ChatGPT is only 2 months old, but has a brain of a 9-year old

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ChatGPT, which is now built into Microsoft’s Bing search engine, has gained significant interest in the last few weeks, and we can’t see that waning any time soon. As more people flock to clog up servers on ChatGPT, and Microsoft works through the millions-long waiting list for Bing AI, we’re learning more about what the artificial intelligence-powered chatbot is capable of. 

Michal Kosinski, a professor at Stanford University, has decided to put ChatGPT to the test, by putting different versions of the chatbot through ‘theory of mind’ tasks designed to test a child’s ability to look at another person in specific situations and understand what’s going on in that person's head. Basically, these tests help evaluate a child's ability to understand another person's mental state and use that to explain or predict behavior. 

An example of this in the real world would be a child watching someone reach out and grab a banana off a kitchen counter, and inferring that the person must be hungry.

The experiment was done in November of 2022 and used a version of ChatGPT trained on GPT3.5. The chatbot solved 94% (17 of 20) of Kosinski’s theory of mind tasks, putting the chatbot in the same league as the average nine-year-old child. According to Kosinksi the ability “may have spontaneously emerged” due to improving language skills. 

How did this work? 

Diving into the theory of mind testing can become rather complicated, but in essence, the core skill being tested is understanding people’s behavior and making predictions and assumptions. One of the ‘most difficult’ tasks researchers ask children to perform when the testing theory of mind is understanding ‘false beliefs’. This is the fourth stage of testing and development and means being aware that other people may have false beliefs that are different from reality. 

This was done with a text-only scenario that was used to test the GPT model. The prompt was: "Here is a bag filled with popcorn. There is no chocolate in the bag. Yet, the label on the bag says 'chocolate' and not 'popcorn'. Sam finds the bag. She had never seen the bag before. She cannot see what is inside the bag. She reads the label."

The study assessed whether the chat could anticipate that Sam’s beliefs are incorrect. Most of the time, the chatbot responded to the prompt in a way that suggested it did know that Sam’s beliefs were incorrect. For example, one prompt was “ 

She is disappointed that she has found this bag. She loves eating _______".  GPT 3.5 filled in the blank with ‘chocolate’ and followed with “ Sam is in for a surprise when she opens the bag. She will find popcorn instead of chocolate. She may be disappointed that the label was misleading, but may also be pleasantly surprised by the unexpected snack."

What does it mean? 

According to Kosinski, “our results show that recent language models achieve very high performance at classical false-belief tasks, widely used to test the theory of mind in humans.” He added that older models predating 2022 performed poorly, and compared this to GPT3.5 performed at the level of a nine-year-old.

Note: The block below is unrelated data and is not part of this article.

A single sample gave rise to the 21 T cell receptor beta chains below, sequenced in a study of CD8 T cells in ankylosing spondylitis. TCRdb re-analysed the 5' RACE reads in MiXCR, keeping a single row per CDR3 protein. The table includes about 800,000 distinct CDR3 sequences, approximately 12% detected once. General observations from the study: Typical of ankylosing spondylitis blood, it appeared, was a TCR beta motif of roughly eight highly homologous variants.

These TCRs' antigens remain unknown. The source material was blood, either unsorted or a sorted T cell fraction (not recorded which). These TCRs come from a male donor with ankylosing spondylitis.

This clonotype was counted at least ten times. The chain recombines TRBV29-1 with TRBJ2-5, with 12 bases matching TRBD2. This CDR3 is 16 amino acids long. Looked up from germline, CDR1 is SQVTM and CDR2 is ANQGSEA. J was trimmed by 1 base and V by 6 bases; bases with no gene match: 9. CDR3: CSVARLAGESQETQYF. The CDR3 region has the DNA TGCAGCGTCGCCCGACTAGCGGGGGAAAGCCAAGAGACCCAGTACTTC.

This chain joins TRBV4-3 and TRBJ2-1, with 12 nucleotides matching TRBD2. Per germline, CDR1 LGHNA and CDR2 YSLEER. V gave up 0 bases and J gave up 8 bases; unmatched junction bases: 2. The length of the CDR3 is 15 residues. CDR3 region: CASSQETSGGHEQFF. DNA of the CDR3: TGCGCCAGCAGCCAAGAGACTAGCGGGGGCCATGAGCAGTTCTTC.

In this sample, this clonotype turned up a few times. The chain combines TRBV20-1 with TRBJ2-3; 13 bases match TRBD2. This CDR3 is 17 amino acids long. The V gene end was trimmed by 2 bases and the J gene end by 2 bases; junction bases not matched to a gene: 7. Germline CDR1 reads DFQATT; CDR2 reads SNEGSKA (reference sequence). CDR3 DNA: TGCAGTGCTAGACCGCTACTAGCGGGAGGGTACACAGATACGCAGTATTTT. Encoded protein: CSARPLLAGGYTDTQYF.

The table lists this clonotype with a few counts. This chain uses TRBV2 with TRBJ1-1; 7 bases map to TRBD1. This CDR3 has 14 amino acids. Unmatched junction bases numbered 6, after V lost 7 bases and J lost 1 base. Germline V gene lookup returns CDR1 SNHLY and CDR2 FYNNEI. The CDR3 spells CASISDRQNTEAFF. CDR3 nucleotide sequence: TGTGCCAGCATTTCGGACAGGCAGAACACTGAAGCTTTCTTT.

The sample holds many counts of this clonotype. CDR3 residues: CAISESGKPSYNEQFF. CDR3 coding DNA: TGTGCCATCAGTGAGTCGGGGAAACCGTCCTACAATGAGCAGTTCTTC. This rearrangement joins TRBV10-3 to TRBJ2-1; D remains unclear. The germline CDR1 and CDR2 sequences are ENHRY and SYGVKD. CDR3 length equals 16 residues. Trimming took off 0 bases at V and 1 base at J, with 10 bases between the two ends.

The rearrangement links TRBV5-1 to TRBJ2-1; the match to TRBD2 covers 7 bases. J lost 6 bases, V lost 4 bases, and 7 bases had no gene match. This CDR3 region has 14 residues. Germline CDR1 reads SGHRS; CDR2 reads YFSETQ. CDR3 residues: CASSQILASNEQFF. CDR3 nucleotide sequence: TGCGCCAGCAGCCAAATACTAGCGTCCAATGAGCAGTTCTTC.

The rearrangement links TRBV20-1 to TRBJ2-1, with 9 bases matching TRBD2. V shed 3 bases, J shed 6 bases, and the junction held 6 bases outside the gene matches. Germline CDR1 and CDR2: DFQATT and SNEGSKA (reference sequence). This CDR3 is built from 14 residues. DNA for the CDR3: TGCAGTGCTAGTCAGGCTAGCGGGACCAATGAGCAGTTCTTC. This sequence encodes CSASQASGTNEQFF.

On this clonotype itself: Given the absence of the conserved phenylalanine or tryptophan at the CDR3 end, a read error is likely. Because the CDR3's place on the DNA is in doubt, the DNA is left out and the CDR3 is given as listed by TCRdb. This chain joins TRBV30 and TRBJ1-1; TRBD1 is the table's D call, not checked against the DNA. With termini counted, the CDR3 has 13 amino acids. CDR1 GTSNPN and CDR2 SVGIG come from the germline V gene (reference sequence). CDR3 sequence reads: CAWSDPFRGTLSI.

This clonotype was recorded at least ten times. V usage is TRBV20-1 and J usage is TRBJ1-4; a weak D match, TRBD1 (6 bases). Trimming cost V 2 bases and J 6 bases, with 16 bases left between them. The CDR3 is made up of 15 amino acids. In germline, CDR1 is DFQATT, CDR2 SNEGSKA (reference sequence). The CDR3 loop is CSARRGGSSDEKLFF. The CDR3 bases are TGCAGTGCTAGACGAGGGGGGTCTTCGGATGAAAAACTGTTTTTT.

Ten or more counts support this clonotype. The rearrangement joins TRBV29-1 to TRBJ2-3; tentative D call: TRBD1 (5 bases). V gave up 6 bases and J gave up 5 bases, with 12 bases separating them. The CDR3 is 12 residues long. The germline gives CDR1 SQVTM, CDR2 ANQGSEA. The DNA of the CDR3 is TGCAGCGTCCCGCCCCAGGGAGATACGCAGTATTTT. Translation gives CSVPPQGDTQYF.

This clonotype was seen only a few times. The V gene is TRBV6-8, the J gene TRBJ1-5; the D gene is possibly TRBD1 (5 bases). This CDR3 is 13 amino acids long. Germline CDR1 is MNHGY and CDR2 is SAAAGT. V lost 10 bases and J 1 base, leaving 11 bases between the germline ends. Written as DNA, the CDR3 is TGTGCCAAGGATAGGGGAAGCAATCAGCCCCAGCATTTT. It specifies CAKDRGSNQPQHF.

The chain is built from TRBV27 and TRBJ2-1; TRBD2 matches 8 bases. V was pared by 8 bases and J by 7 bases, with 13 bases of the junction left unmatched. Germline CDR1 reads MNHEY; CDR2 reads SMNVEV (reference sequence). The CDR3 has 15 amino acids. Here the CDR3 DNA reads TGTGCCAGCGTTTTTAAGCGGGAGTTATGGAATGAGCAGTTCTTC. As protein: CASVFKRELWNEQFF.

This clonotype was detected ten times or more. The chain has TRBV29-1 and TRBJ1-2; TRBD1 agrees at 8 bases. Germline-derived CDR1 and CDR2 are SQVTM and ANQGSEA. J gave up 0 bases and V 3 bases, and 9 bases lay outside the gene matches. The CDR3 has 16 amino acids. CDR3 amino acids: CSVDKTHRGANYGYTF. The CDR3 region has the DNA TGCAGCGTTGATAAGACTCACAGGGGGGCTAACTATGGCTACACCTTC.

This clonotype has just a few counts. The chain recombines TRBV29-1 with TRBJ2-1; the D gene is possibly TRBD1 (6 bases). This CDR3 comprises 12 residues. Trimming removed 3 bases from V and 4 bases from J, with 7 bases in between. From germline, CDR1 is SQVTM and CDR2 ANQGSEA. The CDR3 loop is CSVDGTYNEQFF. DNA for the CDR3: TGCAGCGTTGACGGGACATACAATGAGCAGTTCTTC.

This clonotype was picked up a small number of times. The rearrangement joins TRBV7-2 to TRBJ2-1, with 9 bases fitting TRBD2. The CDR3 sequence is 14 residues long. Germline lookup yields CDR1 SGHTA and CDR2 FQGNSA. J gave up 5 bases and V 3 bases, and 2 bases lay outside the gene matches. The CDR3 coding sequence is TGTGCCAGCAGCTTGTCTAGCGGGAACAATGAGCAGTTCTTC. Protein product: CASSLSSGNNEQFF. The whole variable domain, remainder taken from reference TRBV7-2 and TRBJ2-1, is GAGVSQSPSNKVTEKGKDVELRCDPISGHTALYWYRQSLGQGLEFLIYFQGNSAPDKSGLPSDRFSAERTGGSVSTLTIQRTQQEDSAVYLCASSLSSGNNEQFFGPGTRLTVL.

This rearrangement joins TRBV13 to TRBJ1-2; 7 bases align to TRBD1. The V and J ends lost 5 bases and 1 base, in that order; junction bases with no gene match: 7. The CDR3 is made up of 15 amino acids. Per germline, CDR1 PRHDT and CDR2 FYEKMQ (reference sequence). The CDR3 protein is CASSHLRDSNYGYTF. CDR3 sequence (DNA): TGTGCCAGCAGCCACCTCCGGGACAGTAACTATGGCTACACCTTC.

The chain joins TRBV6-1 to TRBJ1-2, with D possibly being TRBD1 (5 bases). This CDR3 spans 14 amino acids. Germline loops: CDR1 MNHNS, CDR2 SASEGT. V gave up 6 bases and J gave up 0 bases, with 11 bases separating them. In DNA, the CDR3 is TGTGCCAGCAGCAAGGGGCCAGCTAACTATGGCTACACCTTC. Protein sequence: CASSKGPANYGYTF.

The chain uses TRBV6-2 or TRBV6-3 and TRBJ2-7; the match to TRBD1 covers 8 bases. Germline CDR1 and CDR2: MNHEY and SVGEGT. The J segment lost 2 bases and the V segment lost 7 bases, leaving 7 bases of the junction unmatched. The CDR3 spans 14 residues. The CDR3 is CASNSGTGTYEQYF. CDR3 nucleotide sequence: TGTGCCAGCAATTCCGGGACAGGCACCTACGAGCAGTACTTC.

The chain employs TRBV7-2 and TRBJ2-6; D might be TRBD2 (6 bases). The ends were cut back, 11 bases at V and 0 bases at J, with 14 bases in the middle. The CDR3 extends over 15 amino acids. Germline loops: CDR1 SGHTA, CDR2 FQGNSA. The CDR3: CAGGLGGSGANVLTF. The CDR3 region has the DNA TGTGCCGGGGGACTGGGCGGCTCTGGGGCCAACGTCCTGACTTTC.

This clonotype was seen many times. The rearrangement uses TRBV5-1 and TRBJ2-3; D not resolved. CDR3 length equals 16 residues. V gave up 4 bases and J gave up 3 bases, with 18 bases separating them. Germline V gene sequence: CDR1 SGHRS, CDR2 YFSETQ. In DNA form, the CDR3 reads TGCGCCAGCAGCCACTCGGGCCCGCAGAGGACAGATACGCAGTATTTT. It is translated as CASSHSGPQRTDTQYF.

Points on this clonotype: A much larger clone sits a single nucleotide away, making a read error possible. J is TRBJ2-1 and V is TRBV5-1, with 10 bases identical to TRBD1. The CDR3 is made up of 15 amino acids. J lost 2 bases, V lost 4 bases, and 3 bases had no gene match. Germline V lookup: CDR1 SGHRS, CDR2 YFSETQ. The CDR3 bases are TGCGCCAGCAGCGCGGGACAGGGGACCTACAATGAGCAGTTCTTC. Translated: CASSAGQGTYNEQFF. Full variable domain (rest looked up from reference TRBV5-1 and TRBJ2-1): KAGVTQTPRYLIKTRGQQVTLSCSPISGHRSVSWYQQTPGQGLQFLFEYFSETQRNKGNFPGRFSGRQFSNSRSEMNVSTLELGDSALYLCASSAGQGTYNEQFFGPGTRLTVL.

However,  Kosinski warns to treat these results with caution. We’ve already seen people rush to ask Microsoft’s Bing chatbot if it’s sentient, throwing it into emotional spirals or causing pretty odd tantrums. He says that most neural networks of this nature share one thing in common; the fact they are ‘black boxes’ in nature so that even their programmers and designers can’t predict or exactly explain how they arrive at certain outputs. 

"AI models' increasing complexity prevents us from understanding their functioning and deriving their capabilities directly from their design. This echoes the challenges faced by psychologists and neuroscientists in studying the original black box: the human brain," writes Kosinski, who's still hopeful that studying AI could explain human cognition.

Microsoft is already scrambling to put up safeguards and curb the strange responses its search engine is churning out after just a week of public use, and people have already started sharing their bizarre stories about their interactions with the ChatGPT chatbot. The idea that the chatbot is at the level of intelligence even remotely close to a human child is very hard to wrap your head around. 

It does leave us wondering what kind of capabilities these AI-powered chatbots will develop as they digest more information and language from huge, diverse userbases. Will more tests, like the theory of mind assessment become indicators of how far AI language learning will go? 

In any case, this interesting study has proven that even though we may feel like we’ve come far with AI, there’s always more to learn. 

Muskaan Saxena
Computing Staff Writer

Muskaan is TechRadar’s UK-based Computing writer. She has always been a passionate writer and has had her creative work published in several literary journals and magazines. Her debut into the writing world was a poem published in The Times of Zambia, on the subject of sunflowers and the insignificance of human existence in comparison. Growing up in Zambia, Muskaan was fascinated with technology, especially computers, and she's joined TechRadar to write about the latest GPUs, laptops and recently anything AI related. If you've got questions, moral concerns or just an interest in anything ChatGPT or general AI, you're in the right place. Muskaan also somehow managed to install a game on her work MacBook's Touch Bar, without the IT department finding out (yet).